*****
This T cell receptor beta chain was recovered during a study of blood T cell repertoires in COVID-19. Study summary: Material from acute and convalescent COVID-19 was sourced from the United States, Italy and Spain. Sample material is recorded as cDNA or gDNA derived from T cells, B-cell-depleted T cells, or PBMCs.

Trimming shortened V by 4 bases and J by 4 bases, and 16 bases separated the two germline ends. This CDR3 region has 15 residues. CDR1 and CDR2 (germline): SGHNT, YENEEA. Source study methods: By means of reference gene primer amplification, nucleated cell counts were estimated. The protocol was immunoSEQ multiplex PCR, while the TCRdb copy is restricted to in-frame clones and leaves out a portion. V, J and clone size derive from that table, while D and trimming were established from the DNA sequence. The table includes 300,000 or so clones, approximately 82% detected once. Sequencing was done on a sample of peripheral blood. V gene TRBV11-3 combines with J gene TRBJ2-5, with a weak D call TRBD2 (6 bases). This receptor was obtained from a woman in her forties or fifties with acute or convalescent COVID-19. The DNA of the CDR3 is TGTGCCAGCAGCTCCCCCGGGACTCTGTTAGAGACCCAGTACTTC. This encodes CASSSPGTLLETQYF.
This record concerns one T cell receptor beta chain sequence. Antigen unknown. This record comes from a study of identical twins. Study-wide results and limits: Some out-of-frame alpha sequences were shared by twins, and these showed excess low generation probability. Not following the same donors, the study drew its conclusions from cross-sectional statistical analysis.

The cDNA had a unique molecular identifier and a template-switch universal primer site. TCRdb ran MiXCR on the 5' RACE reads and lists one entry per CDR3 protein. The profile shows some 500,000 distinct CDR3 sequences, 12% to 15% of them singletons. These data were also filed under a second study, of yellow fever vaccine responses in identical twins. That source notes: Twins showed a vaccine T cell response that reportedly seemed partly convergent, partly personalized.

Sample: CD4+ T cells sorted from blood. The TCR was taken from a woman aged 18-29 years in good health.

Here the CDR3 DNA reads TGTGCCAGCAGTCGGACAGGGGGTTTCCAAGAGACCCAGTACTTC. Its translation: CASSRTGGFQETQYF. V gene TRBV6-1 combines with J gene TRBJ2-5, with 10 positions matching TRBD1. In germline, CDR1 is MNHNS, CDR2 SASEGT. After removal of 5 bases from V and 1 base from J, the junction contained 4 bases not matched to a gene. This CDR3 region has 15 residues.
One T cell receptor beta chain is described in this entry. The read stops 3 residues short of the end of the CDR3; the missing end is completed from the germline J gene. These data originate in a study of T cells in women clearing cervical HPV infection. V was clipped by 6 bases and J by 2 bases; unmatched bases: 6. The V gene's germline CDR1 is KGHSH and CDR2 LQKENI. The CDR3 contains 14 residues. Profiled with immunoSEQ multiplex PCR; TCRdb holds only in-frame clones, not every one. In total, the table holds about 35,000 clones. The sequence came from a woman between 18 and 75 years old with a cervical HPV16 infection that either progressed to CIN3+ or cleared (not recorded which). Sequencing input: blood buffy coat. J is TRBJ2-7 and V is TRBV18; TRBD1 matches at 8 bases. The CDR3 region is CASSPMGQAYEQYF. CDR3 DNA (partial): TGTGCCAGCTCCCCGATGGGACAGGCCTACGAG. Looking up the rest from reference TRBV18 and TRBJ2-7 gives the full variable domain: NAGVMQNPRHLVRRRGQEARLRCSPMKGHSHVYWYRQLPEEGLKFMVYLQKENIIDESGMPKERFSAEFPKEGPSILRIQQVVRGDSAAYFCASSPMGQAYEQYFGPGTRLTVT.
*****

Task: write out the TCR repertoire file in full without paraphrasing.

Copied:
This T cell receptor beta chain was recovered during a study of blood T cell repertoires in COVID-19. Study summary: Material from acute and convalescent COVID-19 was sourced from the United States, Italy and Spain. Sample material is recorded as cDNA or gDNA derived from T cells, B-cell-depleted T cells, or PBMCs.

Trimming shortened V by 4 bases and J by 4 bases, and 16 bases separated the two germline ends. This CDR3 region has 15 residues. CDR1 and CDR2 (germline): SGHNT, YENEEA. Source study methods: By means of reference gene primer amplification, nucleated cell counts were estimated. The protocol was immunoSEQ multiplex PCR, while the TCRdb copy is restricted to in-frame clones and leaves out a portion. V, J and clone size derive from that table, while D and trimming were established from the DNA sequence. The table includes 300,000 or so clones, approximately 82% detected once. Sequencing was done on a sample of peripheral blood. V gene TRBV11-3 combines with J gene TRBJ2-5, with a weak D call TRBD2 (6 bases). This receptor was obtained from a woman in her forties or fifties with acute or convalescent COVID-19. The DNA of the CDR3 is TGTGCCAGCAGCTCCCCCGGGACTCTGTTAGAGACCCAGTACTTC. This encodes CASSSPGTLLETQYF.
This record concerns one T cell receptor beta chain sequence. Antigen unknown. This record comes from a study of identical twins. Study-wide results and limits: Some out-of-frame alpha sequences were shared by twins, and these showed excess low generation probability. Not following the same donors, the study drew its conclusions from cross-sectional statistical analysis.

The cDNA had a unique molecular identifier and a template-switch universal primer site. TCRdb ran MiXCR on the 5' RACE reads and lists one entry per CDR3 protein. The profile shows some 500,000 distinct CDR3 sequences, 12% to 15% of them singletons. These data were also filed under a second study, of yellow fever vaccine responses in identical twins. That source notes: Twins showed a vaccine T cell response that reportedly seemed partly convergent, partly personalized.

Sample: CD4+ T cells sorted from blood. The TCR was taken from a woman aged 18-29 years in good health.

Here the CDR3 DNA reads TGTGCCAGCAGTCGGACAGGGGGTTTCCAAGAGACCCAGTACTTC. Its translation: CASSRTGGFQETQYF. V gene TRBV6-1 combines with J gene TRBJ2-5, with 10 positions matching TRBD1. In germline, CDR1 is MNHNS, CDR2 SASEGT. After removal of 5 bases from V and 1 base from J, the junction contained 4 bases not matched to a gene. This CDR3 region has 15 residues.
One T cell receptor beta chain is described in this entry. The read stops 3 residues short of the end of the CDR3; the missing end is completed from the germline J gene. These data originate in a study of T cells in women clearing cervical HPV infection. V was clipped by 6 bases and J by 2 bases; unmatched bases: 6. The V gene's germline CDR1 is KGHSH and CDR2 LQKENI. The CDR3 contains 14 residues. Profiled with immunoSEQ multiplex PCR; TCRdb holds only in-frame clones, not every one. In total, the table holds about 35,000 clones. The sequence came from a woman between 18 and 75 years old with a cervical HPV16 infection that either progressed to CIN3+ or cleared (not recorded which). Sequencing input: blood buffy coat. J is TRBJ2-7 and V is TRBV18; TRBD1 matches at 8 bases. The CDR3 region is CASSPMGQAYEQYF. CDR3 DNA (partial): TGTGCCAGCTCCCCGATGGGACAGGCCTACGAG. Looking up the rest from reference TRBV18 and TRBJ2-7 gives the full variable domain: NAGVMQNPRHLVRRRGQEARLRCSPMKGHSHVYWYRQLPEEGLKFMVYLQKENIIDESGMPKERFSAEFPKEGPSILRIQQVVRGDSAAYFCASSPMGQAYEQYFGPGTRLTVT.